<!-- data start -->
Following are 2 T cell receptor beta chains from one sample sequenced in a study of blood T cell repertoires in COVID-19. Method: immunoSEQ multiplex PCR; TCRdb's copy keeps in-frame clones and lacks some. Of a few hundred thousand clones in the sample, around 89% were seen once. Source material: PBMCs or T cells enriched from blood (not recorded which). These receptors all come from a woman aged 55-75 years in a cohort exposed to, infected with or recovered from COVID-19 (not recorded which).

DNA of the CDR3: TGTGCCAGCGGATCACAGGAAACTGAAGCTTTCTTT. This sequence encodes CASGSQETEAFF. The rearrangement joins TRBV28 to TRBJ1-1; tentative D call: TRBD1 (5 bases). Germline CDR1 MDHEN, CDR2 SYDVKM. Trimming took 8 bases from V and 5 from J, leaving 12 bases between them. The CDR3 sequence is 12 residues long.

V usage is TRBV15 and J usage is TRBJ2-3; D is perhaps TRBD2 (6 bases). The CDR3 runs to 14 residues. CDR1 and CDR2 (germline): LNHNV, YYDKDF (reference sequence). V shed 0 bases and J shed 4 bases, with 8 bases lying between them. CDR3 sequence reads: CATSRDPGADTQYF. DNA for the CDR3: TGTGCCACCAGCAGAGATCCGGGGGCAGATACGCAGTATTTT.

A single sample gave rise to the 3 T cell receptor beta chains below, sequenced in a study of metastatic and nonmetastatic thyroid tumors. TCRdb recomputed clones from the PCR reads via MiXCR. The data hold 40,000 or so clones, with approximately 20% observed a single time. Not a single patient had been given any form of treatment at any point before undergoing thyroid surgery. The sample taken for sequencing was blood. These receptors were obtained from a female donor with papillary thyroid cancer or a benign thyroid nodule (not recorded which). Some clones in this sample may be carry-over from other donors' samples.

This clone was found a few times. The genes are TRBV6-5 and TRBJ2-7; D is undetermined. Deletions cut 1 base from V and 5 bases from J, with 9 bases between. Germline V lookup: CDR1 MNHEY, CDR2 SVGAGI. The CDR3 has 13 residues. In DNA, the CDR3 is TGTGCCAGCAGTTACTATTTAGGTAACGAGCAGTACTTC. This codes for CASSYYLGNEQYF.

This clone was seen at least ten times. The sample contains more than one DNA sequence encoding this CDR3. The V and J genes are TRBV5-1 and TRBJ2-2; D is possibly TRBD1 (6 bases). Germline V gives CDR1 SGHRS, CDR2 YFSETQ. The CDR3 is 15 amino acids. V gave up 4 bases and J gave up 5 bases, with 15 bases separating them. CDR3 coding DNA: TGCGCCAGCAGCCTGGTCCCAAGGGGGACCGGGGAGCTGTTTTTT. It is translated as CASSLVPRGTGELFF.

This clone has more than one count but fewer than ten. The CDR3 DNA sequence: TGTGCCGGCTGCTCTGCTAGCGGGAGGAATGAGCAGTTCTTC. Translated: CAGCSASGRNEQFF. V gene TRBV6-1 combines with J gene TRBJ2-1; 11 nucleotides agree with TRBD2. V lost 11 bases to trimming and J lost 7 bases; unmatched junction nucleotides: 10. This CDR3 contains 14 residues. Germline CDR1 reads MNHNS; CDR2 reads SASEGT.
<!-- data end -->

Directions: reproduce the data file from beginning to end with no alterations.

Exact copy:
Following are 2 T cell receptor beta chains from one sample sequenced in a study of blood T cell repertoires in COVID-19. Method: immunoSEQ multiplex PCR; TCRdb's copy keeps in-frame clones and lacks some. Of a few hundred thousand clones in the sample, around 89% were seen once. Source material: PBMCs or T cells enriched from blood (not recorded which). These receptors all come from a woman aged 55-75 years in a cohort exposed to, infected with or recovered from COVID-19 (not recorded which).

DNA of the CDR3: TGTGCCAGCGGATCACAGGAAACTGAAGCTTTCTTT. This sequence encodes CASGSQETEAFF. The rearrangement joins TRBV28 to TRBJ1-1; tentative D call: TRBD1 (5 bases). Germline CDR1 MDHEN, CDR2 SYDVKM. Trimming took 8 bases from V and 5 from J, leaving 12 bases between them. The CDR3 sequence is 12 residues long.

V usage is TRBV15 and J usage is TRBJ2-3; D is perhaps TRBD2 (6 bases). The CDR3 runs to 14 residues. CDR1 and CDR2 (germline): LNHNV, YYDKDF (reference sequence). V shed 0 bases and J shed 4 bases, with 8 bases lying between them. CDR3 sequence reads: CATSRDPGADTQYF. DNA for the CDR3: TGTGCCACCAGCAGAGATCCGGGGGCAGATACGCAGTATTTT.

A single sample gave rise to the 3 T cell receptor beta chains below, sequenced in a study of metastatic and nonmetastatic thyroid tumors. TCRdb recomputed clones from the PCR reads via MiXCR. The data hold 40,000 or so clones, with approximately 20% observed a single time. Not a single patient had been given any form of treatment at any point before undergoing thyroid surgery. The sample taken for sequencing was blood. These receptors were obtained from a female donor with papillary thyroid cancer or a benign thyroid nodule (not recorded which). Some clones in this sample may be carry-over from other donors' samples.

This clone was found a few times. The genes are TRBV6-5 and TRBJ2-7; D is undetermined. Deletions cut 1 base from V and 5 bases from J, with 9 bases between. Germline V lookup: CDR1 MNHEY, CDR2 SVGAGI. The CDR3 has 13 residues. In DNA, the CDR3 is TGTGCCAGCAGTTACTATTTAGGTAACGAGCAGTACTTC. This codes for CASSYYLGNEQYF.

This clone was seen at least ten times. The sample contains more than one DNA sequence encoding this CDR3. The V and J genes are TRBV5-1 and TRBJ2-2; D is possibly TRBD1 (6 bases). Germline V gives CDR1 SGHRS, CDR2 YFSETQ. The CDR3 is 15 amino acids. V gave up 4 bases and J gave up 5 bases, with 15 bases separating them. CDR3 coding DNA: TGCGCCAGCAGCCTGGTCCCAAGGGGGACCGGGGAGCTGTTTTTT. It is translated as CASSLVPRGTGELFF.

This clone has more than one count but fewer than ten. The CDR3 DNA sequence: TGTGCCGGCTGCTCTGCTAGCGGGAGGAATGAGCAGTTCTTC. Translated: CAGCSASGRNEQFF. V gene TRBV6-1 combines with J gene TRBJ2-1; 11 nucleotides agree with TRBD2. V lost 11 bases to trimming and J lost 7 bases; unmatched junction nucleotides: 10. This CDR3 contains 14 residues. Germline CDR1 reads MNHNS; CDR2 reads SASEGT.